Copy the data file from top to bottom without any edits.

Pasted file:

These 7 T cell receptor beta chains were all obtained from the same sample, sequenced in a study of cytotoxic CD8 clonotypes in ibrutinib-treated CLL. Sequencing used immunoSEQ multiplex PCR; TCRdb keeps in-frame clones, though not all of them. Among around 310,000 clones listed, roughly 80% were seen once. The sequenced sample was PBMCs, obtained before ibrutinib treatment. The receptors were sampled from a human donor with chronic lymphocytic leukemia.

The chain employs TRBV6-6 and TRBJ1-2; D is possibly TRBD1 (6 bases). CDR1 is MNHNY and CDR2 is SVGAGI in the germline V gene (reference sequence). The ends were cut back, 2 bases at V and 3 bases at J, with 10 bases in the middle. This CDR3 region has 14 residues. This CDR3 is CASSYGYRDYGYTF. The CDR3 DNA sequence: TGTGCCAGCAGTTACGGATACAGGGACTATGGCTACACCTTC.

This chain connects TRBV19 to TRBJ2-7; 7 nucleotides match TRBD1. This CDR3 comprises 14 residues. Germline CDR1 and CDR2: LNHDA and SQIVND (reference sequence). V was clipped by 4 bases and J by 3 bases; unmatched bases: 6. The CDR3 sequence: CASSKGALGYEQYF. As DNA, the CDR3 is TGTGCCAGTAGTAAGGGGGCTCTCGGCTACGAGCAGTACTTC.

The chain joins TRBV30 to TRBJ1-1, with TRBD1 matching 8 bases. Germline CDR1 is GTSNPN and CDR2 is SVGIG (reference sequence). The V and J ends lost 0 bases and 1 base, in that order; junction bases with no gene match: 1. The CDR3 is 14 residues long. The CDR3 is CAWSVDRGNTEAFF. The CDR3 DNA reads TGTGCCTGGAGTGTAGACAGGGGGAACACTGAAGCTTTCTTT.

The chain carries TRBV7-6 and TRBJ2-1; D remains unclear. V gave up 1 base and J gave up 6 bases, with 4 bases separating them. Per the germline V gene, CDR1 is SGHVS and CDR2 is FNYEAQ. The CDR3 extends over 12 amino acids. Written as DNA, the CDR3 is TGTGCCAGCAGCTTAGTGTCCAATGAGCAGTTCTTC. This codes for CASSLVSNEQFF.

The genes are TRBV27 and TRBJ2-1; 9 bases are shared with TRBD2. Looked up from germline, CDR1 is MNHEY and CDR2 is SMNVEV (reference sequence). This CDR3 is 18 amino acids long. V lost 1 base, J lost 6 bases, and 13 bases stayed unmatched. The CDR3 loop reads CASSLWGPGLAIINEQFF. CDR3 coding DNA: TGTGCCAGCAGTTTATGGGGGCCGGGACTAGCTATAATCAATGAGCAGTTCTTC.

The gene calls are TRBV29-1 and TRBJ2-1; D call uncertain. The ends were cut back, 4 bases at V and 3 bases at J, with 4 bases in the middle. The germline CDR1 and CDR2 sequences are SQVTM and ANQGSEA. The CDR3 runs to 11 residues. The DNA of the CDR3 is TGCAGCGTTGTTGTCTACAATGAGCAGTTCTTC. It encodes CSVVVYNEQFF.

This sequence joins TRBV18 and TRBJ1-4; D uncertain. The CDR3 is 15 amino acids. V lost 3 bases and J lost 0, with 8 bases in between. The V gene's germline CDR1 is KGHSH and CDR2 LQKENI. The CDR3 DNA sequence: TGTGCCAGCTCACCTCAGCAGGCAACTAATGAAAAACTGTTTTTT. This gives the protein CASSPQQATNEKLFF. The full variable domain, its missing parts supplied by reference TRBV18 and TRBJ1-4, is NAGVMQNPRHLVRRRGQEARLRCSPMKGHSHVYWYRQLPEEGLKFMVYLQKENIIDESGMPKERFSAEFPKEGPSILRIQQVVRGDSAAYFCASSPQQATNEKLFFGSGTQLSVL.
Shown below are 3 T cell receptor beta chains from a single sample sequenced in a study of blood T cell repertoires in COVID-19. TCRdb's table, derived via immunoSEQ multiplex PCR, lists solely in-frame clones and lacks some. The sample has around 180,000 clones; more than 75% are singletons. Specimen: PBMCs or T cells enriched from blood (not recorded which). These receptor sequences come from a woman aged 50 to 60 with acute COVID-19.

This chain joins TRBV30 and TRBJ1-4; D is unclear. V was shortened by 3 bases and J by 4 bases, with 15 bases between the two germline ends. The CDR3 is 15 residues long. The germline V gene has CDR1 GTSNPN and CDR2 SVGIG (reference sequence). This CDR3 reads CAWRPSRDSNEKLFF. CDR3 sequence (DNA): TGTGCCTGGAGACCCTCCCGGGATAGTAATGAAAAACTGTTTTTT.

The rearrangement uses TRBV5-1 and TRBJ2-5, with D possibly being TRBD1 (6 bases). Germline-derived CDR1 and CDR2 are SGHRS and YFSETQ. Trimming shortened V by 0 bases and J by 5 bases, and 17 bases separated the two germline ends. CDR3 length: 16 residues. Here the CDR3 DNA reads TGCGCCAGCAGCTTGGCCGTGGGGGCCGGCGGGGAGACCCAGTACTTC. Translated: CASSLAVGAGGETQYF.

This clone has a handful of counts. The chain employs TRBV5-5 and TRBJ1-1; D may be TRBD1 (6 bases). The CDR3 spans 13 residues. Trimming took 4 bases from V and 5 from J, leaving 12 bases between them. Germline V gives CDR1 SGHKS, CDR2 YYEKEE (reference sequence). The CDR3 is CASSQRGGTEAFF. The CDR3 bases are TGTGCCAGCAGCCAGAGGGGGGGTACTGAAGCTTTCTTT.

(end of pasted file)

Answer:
These 7 T cell receptor beta chains were all obtained from the same sample, sequenced in a study of cytotoxic CD8 clonotypes in ibrutinib-treated CLL. Sequencing used immunoSEQ multiplex PCR; TCRdb keeps in-frame clones, though not all of them. Among around 310,000 clones listed, roughly 80% were seen once. The sequenced sample was PBMCs, obtained before ibrutinib treatment. The receptors were sampled from a human donor with chronic lymphocytic leukemia.

The chain employs TRBV6-6 and TRBJ1-2; D is possibly TRBD1 (6 bases). CDR1 is MNHNY and CDR2 is SVGAGI in the germline V gene (reference sequence). The ends were cut back, 2 bases at V and 3 bases at J, with 10 bases in the middle. This CDR3 region has 14 residues. This CDR3 is CASSYGYRDYGYTF. The CDR3 DNA sequence: TGTGCCAGCAGTTACGGATACAGGGACTATGGCTACACCTTC.

This chain connects TRBV19 to TRBJ2-7; 7 nucleotides match TRBD1. This CDR3 comprises 14 residues. Germline CDR1 and CDR2: LNHDA and SQIVND (reference sequence). V was clipped by 4 bases and J by 3 bases; unmatched bases: 6. The CDR3 sequence: CASSKGALGYEQYF. As DNA, the CDR3 is TGTGCCAGTAGTAAGGGGGCTCTCGGCTACGAGCAGTACTTC.

The chain joins TRBV30 to TRBJ1-1, with TRBD1 matching 8 bases. Germline CDR1 is GTSNPN and CDR2 is SVGIG (reference sequence). The V and J ends lost 0 bases and 1 base, in that order; junction bases with no gene match: 1. The CDR3 is 14 residues long. The CDR3 is CAWSVDRGNTEAFF. The CDR3 DNA reads TGTGCCTGGAGTGTAGACAGGGGGAACACTGAAGCTTTCTTT.

The chain carries TRBV7-6 and TRBJ2-1; D remains unclear. V gave up 1 base and J gave up 6 bases, with 4 bases separating them. Per the germline V gene, CDR1 is SGHVS and CDR2 is FNYEAQ. The CDR3 extends over 12 amino acids. Written as DNA, the CDR3 is TGTGCCAGCAGCTTAGTGTCCAATGAGCAGTTCTTC. This codes for CASSLVSNEQFF.

The genes are TRBV27 and TRBJ2-1; 9 bases are shared with TRBD2. Looked up from germline, CDR1 is MNHEY and CDR2 is SMNVEV (reference sequence). This CDR3 is 18 amino acids long. V lost 1 base, J lost 6 bases, and 13 bases stayed unmatched. The CDR3 loop reads CASSLWGPGLAIINEQFF. CDR3 coding DNA: TGTGCCAGCAGTTTATGGGGGCCGGGACTAGCTATAATCAATGAGCAGTTCTTC.

The gene calls are TRBV29-1 and TRBJ2-1; D call uncertain. The ends were cut back, 4 bases at V and 3 bases at J, with 4 bases in the middle. The germline CDR1 and CDR2 sequences are SQVTM and ANQGSEA. The CDR3 runs to 11 residues. The DNA of the CDR3 is TGCAGCGTTGTTGTCTACAATGAGCAGTTCTTC. It encodes CSVVVYNEQFF.

This sequence joins TRBV18 and TRBJ1-4; D uncertain. The CDR3 is 15 amino acids. V lost 3 bases and J lost 0, with 8 bases in between. The V gene's germline CDR1 is KGHSH and CDR2 LQKENI. The CDR3 DNA sequence: TGTGCCAGCTCACCTCAGCAGGCAACTAATGAAAAACTGTTTTTT. This gives the protein CASSPQQATNEKLFF. The full variable domain, its missing parts supplied by reference TRBV18 and TRBJ1-4, is NAGVMQNPRHLVRRRGQEARLRCSPMKGHSHVYWYRQLPEEGLKFMVYLQKENIIDESGMPKERFSAEFPKEGPSILRIQQVVRGDSAAYFCASSPQQATNEKLFFGSGTQLSVL.
Shown below are 3 T cell receptor beta chains from a single sample sequenced in a study of blood T cell repertoires in COVID-19. TCRdb's table, derived via immunoSEQ multiplex PCR, lists solely in-frame clones and lacks some. The sample has around 180,000 clones; more than 75% are singletons. Specimen: PBMCs or T cells enriched from blood (not recorded which). These receptor sequences come from a woman aged 50 to 60 with acute COVID-19.

This chain joins TRBV30 and TRBJ1-4; D is unclear. V was shortened by 3 bases and J by 4 bases, with 15 bases between the two germline ends. The CDR3 is 15 residues long. The germline V gene has CDR1 GTSNPN and CDR2 SVGIG (reference sequence). This CDR3 reads CAWRPSRDSNEKLFF. CDR3 sequence (DNA): TGTGCCTGGAGACCCTCCCGGGATAGTAATGAAAAACTGTTTTTT.

The rearrangement uses TRBV5-1 and TRBJ2-5, with D possibly being TRBD1 (6 bases). Germline-derived CDR1 and CDR2 are SGHRS and YFSETQ. Trimming shortened V by 0 bases and J by 5 bases, and 17 bases separated the two germline ends. CDR3 length: 16 residues. Here the CDR3 DNA reads TGCGCCAGCAGCTTGGCCGTGGGGGCCGGCGGGGAGACCCAGTACTTC. Translated: CASSLAVGAGGETQYF.

This clone has a handful of counts. The chain employs TRBV5-5 and TRBJ1-1; D may be TRBD1 (6 bases). The CDR3 spans 13 residues. Trimming took 4 bases from V and 5 from J, leaving 12 bases between them. Germline V gives CDR1 SGHKS, CDR2 YYEKEE (reference sequence). The CDR3 is CASSQRGGTEAFF. The CDR3 bases are TGTGCCAGCAGCCAGAGGGGGGGTACTGAAGCTTTCTTT.